When it comes to responsiveness, the original Wii Remote, colloquially known as the Wiimote, is a serviceable motion controller. That said, it may be a little finicky at times, especially if used more than three feet from the Wii U console. The Wii Remote Plus is much more sensitive to your body’s natural movement, making Wii U games that rely on motion controls far more enjoyable.
Nintendo has gone to great lengths to ensure that their motion controllers feel comfortable in your hands, especially since you’re probably going to be punching and karate chopping the air for hours at a time. While official Wii U motion controllers fit perfectly, third-party controllers are hit and miss. The good ones copy the ergonomic design of official controllers as closely as possible.
Nintendo encased the Wii U motion controller’s gyroscopes in an ultra-sturdy plastic shell designed for children. While third-party Wii U motion controllers may be more affordable, there can be long-term reliability concerns. Still concerned about extending the life of your Wii U motion controller? There’s a wide range of protective silicone, foam, and plastic motion controller skins available online.
Because the singular goal of a Wii U motion controller is to reliably match your movements as you enjoy your favorite Wii U games, there aren’t many bonus features to keep an eye out for while considering different models. Third-party controller manufacturers have gone to great lengths to ensure that their devices look and perform like the original. That said, there are a few defining features to keep in mind.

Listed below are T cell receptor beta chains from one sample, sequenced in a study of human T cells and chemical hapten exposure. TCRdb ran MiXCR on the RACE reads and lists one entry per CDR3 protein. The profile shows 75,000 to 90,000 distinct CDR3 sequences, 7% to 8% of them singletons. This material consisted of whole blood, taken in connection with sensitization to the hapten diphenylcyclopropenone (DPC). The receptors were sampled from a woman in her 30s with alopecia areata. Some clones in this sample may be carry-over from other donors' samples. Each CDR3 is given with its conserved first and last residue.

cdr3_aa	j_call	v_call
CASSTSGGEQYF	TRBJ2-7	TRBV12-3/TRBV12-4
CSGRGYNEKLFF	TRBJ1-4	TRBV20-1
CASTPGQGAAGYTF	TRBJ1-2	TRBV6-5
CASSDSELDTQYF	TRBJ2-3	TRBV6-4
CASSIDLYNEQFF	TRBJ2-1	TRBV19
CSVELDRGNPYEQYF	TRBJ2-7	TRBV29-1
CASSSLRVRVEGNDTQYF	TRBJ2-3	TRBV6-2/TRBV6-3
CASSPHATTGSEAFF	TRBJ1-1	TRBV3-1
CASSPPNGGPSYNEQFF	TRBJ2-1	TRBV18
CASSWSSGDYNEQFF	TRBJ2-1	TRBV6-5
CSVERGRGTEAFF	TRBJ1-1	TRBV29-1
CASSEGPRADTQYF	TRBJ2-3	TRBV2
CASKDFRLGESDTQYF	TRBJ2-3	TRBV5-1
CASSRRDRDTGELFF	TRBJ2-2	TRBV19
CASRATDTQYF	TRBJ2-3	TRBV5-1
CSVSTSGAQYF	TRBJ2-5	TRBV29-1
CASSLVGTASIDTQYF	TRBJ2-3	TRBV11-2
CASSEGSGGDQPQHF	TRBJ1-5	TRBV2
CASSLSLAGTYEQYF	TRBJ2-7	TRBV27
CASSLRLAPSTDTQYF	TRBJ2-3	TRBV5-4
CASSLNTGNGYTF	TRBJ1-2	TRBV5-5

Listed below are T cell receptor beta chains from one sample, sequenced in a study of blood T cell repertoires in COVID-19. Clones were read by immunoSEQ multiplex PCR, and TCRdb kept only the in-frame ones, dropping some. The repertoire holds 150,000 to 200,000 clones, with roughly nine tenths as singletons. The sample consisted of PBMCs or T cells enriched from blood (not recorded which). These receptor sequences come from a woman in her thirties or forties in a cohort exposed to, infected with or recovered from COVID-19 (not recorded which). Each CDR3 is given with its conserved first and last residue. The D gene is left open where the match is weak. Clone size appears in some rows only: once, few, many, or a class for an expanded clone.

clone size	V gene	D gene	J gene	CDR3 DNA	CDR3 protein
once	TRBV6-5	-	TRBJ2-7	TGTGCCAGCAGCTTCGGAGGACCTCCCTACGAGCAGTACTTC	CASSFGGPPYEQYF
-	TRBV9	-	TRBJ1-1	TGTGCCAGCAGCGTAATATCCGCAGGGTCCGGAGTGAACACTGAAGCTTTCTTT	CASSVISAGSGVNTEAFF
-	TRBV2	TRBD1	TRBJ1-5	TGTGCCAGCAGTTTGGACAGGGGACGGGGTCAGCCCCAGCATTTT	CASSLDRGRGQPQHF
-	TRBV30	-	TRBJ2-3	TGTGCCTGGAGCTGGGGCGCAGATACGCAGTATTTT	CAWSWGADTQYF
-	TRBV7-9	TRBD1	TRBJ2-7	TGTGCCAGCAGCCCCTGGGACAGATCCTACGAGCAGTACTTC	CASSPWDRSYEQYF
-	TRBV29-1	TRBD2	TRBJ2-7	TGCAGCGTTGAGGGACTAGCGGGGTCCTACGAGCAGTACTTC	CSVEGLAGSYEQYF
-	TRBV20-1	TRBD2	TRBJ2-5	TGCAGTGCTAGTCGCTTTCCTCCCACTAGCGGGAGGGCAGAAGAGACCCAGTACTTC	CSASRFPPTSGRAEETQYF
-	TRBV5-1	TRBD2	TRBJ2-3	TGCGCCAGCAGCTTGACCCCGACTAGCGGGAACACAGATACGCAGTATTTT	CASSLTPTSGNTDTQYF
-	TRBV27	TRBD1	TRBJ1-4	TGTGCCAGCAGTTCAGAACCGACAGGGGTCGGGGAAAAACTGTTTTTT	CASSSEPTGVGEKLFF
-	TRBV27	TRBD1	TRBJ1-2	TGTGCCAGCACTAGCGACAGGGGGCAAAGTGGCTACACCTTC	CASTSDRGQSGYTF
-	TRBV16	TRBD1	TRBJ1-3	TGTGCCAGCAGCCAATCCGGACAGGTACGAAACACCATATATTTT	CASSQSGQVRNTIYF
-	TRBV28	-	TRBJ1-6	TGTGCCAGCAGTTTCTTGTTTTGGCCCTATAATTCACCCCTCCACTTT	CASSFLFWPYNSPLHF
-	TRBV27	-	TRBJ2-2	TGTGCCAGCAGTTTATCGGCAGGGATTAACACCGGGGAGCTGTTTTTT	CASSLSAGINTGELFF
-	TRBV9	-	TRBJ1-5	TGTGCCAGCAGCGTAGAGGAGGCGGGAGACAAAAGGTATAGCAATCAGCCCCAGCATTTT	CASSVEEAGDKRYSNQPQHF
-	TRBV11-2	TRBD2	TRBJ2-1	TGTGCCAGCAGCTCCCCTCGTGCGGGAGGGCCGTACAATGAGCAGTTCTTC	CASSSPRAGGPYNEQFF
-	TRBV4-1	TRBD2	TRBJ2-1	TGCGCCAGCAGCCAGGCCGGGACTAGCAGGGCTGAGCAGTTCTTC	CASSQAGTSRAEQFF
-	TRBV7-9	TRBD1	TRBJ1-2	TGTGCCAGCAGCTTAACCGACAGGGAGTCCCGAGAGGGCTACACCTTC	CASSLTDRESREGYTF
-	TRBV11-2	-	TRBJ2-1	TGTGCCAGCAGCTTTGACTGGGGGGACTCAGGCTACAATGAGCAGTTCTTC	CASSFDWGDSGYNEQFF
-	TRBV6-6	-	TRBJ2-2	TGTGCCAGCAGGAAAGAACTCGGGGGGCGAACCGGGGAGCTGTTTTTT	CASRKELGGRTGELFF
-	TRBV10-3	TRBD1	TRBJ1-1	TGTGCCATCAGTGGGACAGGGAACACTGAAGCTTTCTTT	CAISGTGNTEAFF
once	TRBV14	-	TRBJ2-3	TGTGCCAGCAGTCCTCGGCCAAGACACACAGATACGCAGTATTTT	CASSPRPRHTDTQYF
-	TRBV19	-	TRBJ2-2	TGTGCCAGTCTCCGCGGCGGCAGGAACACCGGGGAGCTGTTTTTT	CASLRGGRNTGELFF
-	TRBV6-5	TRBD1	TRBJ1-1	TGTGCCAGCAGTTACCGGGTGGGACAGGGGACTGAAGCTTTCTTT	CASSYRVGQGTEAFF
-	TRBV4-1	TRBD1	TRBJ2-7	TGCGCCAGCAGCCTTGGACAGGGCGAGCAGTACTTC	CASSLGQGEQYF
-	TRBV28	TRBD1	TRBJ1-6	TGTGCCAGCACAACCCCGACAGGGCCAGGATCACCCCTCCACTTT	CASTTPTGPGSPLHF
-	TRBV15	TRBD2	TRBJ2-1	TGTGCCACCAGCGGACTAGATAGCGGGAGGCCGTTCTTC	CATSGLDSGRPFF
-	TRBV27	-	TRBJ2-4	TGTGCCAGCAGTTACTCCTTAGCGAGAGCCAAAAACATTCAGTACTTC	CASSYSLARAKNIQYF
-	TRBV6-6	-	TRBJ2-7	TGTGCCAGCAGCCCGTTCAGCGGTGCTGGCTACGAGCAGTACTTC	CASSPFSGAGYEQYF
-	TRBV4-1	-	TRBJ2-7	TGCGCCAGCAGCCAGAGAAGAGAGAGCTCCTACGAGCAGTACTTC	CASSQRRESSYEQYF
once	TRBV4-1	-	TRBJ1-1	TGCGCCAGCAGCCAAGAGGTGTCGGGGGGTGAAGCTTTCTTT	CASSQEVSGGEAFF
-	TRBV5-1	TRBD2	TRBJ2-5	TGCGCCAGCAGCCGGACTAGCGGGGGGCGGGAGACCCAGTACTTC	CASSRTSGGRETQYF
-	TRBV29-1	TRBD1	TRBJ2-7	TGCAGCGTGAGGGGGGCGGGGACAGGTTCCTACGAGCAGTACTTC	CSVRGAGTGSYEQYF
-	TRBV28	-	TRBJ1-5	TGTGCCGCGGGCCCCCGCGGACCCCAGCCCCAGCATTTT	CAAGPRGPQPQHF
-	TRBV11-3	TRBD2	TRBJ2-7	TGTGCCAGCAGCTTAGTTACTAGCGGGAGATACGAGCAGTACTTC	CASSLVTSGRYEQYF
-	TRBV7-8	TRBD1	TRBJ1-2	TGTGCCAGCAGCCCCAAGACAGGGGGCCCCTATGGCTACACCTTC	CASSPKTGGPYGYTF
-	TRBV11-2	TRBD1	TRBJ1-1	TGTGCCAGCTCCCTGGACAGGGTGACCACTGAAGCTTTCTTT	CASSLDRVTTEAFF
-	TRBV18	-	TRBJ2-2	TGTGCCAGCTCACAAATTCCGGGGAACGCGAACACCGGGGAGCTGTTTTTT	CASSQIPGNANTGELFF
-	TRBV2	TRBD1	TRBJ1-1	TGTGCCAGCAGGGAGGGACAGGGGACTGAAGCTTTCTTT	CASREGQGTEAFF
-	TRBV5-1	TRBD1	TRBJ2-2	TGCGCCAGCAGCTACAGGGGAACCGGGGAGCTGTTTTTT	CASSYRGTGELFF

Although the original Wii Remote is a fine motion controller that will work with the vast majority of Wii U and classic Wii games, there is no denying that the Wii Remote Plus is by far the more precise motion controller. To ensure that you have the best motion-gaming experience on the Wii U, we highly recommend using the upgraded Wii Remote Plus.
The Wii Remote Plus is compatible with the entire collection of Wii U games. While the original Wii Remote works with most Wii U games, Wii U owners will have to buy a Nunchuk accessory to play certain Wii U and backwards-compatible Wii games. If you’re unsure if you can use your controllers to play a specific Wii U game, check the back of its box for a clearly indicated list of compatible controllers before you buy it.
If you want Wii U motion controllers and accessories that match the color of your console, black and white models are widely available. For gamers who want their controllers and accessories to pop, there’s a rainbow of models from which to choose.